Doug Ward, NASA public affairs officer: The computer was simply saying, "Hey, I've got more than I can handle, but I'm gonna do the important things, so don't worry about it."
Neil Armstrong: The powered descent was the most challenging segment of the flight. The systems were heavily loaded, the margins were slim, and this would be the first time that the entire descent strategy would be fully tested. A decade earlier, while I was flying in the X-15 program, we learned, surprisingly, that all the pilots, while flying the X-15, had heart rates between 145 and 185. It reflected the mental intensity appropriate for a challenging situation. The Apollo data seemed to correlate well with our prior experience.
Joe Gavin, director, Lunar Module Program, Grumman Aerospace: The lunar module had the first really throttle-able descent engine. When it first fired, it had to operate at about 10,000 pounds of thrust. But as they approached the lunar surface, the vehicle became much lighter, having burned up a lot of fuel, and they had to get the thrust down to maybe 2000 pounds. So it was quite a development to get a rocket engine that would not only do this, but would operate smoothly in either range.
Gavin: In an airplane you usually have, oh, at least an hour's extra fuel in case the airport is closed where you're going. But in the case of the lunar module, we had about 120 seconds of margin.
Nobody had ever been on the moon. There was no way of knowing that, even if landing was possible, the module wouldn’t sink or the surface otherwise wouldn’t be lethal to the astronauts.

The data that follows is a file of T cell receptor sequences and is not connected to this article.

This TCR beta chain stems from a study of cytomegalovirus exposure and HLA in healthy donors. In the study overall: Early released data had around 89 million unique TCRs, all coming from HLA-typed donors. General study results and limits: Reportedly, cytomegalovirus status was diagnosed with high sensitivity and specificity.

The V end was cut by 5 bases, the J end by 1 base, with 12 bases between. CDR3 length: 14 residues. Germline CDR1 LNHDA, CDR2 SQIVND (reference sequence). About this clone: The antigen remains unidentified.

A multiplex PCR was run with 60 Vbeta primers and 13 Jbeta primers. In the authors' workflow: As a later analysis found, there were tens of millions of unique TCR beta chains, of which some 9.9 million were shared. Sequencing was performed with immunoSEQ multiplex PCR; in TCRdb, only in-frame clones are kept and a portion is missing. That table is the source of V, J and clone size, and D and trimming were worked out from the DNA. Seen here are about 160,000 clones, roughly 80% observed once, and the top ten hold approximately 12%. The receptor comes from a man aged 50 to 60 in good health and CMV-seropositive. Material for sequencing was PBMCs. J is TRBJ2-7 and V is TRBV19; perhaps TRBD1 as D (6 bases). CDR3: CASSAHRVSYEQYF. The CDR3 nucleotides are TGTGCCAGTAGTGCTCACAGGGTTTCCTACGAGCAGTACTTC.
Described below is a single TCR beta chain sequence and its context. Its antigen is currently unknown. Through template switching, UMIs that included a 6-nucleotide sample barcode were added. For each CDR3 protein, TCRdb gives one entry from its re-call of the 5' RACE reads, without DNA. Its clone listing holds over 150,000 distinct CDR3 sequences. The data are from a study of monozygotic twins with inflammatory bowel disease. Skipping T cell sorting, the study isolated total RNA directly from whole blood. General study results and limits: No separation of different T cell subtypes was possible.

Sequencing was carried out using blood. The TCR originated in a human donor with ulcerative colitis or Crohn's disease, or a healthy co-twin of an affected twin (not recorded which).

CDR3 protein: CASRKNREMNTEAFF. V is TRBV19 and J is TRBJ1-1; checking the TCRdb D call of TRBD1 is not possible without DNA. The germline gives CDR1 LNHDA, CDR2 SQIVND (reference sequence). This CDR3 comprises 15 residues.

.Gavin: When we started all this, we didn't know what the surface of the moon was like. We went ahead with a very conservative landing gear design because there never had been a rocket-propelled vertical-landing machine.
Bruce McCandless, astronaut (CapCom), Green Team, Mission Control: It was a relief that the dust on the lunar surface was actually only half an inch deep.
Don Beattie, program manager, Apollo Lunar Surface Experiments: Another [concern] was that the dust would be pyrophoric--that when they opened the cabin of the lunar module, oxygen would react with dust and explode. There was no way we could be sure until the guys opened up the door and the oxygen flowed out.
The lift off of the lunar module also wasn’t tested. The Apollo 17 lift off violates the laws of physics as the Lunar Module doesn’t slowly accelerate.
.Gavin: In my mind, the riskiest unknown in the whole mission was the takeoff. When the astronaut pressed the button, a whole bunch of things had to happen. The explosive bolts connecting the two stages had to fire. And then the ascent engine had to be ignited to lift the ascent stage off. And somehow as it left the descent stage, the exhaust from the ascent engine had to go somewhere.
Buzz Aldrin: It was not a gradual liftoff. It was a sudden departure--but without any of the forces that go along with rapid acceleration. Looking out the window, everything was getting smaller so fast that [we didn't really notice] the craft going through a gradual pitch forward.
Because much of the Moon landings couldn’t be tested if I had been the Test Manager, I would have advised against landing on the moon.
https://www.popularmechanics.com/space/ ... apollo-11/Alan Kehlet, Apollo chief project engineer, North American Rockwell: Some guy ran an analysis of all the critical events that had to take place and came to the conclusion we didn't have enough reliability, that it would never work. But we discarded it.